Dan's GL's Nymphing Flyline
I am always creating new lines and adding to my many ideas I already have. I find that when nymphing in the great lakes, if you don't have a good line, it won't turnover and allow precise casting. Something I did when creating a spey line for the GL's is use a double taper(7wt.) and cut the line after about 25ft' then made a loop and used a nymph taper in an 8wt.(shorter head and no belly) behind that. The extended 25' of DT line taper down from the thciker butt section. When you roll cast you can feel a power transfer as the heavier nymph taper pushes the butt end of the DT line and allows the line to turonver. This is great when nymphing as well since you don't have to worry about the weight(yes, many GL steelheaders use soft putty, splitshot, and bead head nymphs) and indicators not turning over. It's truly a great lakes setup, what do you think?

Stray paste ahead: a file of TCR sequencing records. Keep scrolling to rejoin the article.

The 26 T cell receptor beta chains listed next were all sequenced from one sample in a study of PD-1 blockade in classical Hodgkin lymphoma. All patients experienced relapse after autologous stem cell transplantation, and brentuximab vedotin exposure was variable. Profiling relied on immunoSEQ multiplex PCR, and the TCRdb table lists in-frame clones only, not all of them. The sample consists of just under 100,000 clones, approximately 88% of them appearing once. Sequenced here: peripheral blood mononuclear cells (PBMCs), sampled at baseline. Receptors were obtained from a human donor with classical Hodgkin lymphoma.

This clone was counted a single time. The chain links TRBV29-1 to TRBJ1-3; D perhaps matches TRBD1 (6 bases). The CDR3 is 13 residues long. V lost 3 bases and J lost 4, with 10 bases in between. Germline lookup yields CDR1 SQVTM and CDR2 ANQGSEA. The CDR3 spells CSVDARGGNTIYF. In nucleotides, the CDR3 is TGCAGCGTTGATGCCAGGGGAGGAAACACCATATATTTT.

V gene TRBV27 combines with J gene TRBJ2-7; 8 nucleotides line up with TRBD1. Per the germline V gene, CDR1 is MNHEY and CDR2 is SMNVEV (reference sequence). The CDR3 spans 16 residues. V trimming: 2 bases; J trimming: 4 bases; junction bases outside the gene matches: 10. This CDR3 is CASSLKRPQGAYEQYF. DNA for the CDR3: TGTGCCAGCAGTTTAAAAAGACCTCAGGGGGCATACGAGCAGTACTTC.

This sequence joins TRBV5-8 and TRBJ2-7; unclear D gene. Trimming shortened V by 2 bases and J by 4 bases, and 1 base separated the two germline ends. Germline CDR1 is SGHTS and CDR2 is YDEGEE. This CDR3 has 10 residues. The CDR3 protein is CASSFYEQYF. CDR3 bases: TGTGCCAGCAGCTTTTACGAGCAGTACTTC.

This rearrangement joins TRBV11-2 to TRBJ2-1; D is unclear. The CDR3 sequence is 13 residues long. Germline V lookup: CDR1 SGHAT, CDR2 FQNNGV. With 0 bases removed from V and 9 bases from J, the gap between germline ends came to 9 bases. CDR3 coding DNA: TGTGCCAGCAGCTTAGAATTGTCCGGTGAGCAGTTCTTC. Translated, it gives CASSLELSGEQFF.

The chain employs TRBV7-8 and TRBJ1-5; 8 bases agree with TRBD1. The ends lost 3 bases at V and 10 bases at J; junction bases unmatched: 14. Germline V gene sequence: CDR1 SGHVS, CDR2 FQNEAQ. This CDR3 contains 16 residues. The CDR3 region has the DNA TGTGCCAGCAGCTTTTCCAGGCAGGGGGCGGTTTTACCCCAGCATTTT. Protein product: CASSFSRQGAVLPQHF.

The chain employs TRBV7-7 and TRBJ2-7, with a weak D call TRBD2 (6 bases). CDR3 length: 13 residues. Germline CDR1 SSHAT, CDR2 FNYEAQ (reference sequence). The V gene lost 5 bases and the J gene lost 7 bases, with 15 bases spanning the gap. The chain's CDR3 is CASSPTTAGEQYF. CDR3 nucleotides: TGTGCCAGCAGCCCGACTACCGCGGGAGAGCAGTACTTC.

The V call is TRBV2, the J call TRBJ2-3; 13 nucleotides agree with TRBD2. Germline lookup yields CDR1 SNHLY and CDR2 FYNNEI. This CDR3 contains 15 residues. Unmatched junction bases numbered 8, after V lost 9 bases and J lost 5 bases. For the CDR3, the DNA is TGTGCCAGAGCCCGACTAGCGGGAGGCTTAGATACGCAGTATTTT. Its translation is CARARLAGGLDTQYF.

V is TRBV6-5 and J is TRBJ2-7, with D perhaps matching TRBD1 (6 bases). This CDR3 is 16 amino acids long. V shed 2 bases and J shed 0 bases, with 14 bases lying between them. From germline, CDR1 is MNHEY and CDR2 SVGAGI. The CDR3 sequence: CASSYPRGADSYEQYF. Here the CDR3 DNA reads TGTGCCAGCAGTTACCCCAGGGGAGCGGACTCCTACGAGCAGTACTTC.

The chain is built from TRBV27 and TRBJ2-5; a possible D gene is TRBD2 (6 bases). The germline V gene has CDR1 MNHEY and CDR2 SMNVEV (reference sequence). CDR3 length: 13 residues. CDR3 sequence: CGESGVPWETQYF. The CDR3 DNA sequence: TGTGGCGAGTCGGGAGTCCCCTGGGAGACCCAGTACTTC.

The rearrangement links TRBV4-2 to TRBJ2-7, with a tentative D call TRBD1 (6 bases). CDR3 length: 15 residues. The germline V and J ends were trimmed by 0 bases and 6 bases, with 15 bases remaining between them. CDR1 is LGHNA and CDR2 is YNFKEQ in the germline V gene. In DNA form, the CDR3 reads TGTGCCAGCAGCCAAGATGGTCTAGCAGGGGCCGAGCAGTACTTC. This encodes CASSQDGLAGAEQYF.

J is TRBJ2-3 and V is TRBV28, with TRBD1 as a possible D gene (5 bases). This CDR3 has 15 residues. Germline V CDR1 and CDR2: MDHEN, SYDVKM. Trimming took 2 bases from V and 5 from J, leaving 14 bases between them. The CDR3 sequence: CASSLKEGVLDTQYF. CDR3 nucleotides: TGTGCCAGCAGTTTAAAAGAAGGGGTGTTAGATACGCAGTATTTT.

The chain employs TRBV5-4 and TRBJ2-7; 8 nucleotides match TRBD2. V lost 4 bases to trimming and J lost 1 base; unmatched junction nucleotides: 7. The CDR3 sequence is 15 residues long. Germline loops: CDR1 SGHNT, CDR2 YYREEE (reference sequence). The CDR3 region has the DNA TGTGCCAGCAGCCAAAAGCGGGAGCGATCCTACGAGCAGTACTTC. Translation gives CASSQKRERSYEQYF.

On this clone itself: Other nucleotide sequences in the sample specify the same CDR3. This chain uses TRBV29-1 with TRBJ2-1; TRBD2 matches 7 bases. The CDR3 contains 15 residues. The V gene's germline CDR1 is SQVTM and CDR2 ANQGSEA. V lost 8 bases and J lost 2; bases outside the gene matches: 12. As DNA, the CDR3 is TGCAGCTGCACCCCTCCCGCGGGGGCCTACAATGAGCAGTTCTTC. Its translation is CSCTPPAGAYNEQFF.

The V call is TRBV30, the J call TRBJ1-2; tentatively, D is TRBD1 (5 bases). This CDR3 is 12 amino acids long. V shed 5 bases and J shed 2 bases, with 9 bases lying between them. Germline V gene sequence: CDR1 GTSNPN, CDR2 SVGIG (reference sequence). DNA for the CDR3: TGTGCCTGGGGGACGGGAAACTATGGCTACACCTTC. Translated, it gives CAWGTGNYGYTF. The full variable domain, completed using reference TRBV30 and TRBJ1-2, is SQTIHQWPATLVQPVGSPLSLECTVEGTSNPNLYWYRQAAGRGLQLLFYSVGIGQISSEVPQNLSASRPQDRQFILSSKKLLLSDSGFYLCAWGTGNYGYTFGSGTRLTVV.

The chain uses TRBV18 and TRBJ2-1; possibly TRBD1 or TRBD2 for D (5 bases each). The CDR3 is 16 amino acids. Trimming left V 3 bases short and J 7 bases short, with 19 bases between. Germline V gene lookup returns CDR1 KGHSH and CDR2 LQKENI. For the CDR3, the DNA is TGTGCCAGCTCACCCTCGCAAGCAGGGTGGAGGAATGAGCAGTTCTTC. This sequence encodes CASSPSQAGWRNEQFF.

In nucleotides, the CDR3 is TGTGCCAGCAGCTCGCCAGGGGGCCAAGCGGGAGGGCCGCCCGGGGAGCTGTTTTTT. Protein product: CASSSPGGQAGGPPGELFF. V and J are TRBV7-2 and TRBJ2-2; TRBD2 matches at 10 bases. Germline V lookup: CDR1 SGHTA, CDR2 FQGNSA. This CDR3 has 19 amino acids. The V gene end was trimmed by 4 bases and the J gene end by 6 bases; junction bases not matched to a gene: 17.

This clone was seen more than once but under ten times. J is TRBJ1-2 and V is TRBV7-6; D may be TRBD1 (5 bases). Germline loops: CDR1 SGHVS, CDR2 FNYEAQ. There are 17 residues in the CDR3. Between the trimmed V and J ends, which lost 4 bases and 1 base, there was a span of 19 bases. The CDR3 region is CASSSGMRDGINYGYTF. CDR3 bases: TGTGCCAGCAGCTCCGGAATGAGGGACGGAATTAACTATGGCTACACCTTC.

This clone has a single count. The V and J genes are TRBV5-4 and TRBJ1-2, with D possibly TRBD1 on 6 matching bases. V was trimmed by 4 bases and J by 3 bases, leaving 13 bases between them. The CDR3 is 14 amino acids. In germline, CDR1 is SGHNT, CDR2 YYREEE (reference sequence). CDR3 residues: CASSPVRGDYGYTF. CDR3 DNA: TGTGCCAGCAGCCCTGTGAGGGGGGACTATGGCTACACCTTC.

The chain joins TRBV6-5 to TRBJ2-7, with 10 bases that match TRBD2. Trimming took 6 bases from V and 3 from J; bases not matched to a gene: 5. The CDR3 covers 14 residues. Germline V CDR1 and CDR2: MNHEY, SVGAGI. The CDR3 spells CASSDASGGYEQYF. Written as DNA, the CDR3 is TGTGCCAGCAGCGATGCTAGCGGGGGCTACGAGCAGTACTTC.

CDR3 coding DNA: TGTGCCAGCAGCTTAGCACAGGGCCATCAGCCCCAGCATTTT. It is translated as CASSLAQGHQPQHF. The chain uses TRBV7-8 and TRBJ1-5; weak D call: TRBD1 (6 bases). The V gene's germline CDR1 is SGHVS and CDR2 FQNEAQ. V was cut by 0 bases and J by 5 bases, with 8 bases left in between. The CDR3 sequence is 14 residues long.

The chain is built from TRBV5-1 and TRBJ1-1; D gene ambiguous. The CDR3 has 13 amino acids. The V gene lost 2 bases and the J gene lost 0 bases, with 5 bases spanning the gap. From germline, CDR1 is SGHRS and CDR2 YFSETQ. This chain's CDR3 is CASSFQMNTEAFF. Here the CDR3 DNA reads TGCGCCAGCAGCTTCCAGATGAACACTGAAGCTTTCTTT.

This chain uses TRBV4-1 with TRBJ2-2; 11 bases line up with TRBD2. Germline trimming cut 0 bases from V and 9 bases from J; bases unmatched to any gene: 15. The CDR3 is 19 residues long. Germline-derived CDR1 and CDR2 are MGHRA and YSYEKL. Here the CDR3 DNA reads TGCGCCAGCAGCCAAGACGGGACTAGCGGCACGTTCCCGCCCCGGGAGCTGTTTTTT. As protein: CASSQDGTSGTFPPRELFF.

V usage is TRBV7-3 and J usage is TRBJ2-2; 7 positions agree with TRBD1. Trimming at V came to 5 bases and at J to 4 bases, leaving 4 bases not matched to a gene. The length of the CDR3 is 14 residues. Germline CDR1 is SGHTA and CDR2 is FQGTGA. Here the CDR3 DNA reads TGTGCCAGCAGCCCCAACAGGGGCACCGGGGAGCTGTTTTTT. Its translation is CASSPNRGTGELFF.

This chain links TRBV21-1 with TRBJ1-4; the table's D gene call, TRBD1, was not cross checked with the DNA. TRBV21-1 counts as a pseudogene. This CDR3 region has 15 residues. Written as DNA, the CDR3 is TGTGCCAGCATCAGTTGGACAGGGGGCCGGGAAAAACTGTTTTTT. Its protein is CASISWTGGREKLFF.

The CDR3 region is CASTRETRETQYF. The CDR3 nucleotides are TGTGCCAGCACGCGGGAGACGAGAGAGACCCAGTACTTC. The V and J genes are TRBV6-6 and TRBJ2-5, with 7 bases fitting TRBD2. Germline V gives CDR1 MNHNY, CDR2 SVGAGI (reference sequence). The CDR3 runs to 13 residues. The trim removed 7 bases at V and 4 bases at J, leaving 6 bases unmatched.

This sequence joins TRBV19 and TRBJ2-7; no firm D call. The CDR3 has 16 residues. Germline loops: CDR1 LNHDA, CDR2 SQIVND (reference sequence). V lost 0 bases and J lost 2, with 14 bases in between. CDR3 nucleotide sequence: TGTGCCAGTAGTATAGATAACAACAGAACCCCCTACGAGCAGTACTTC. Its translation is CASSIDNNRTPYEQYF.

I wanted to add a few comments. Latley(last 2 years) I have been hearing about how great "euro" rods are, and their advantages over traditional rods. Personally, I own one rod that has a fast, european action which I use in the surf and larger rivers where I can swtich cast and use the tip to lay out longer casts. In our Great Lakes region, the rivers are typically smaller and backcasts can be impossible at times. I find that a traditional rod may be more suited for roll casting and laying out line since the flex allows certain casts needed on smaller rivers to be performed easier. Now if I had the money, I would buy the Lamiglas traditional spey, but I don't so I had to invest in a lower end rod. The St. Croix 13' 7/8 rod has a moderate action, but I find that performs roll, single spey, double spey, and snake roll casts very easily, and bends to the upper part of the butt. It isn't a full flex, but it flexes easily and provides good turnover. It is a great indicator rod too, and turns over a DT line easily.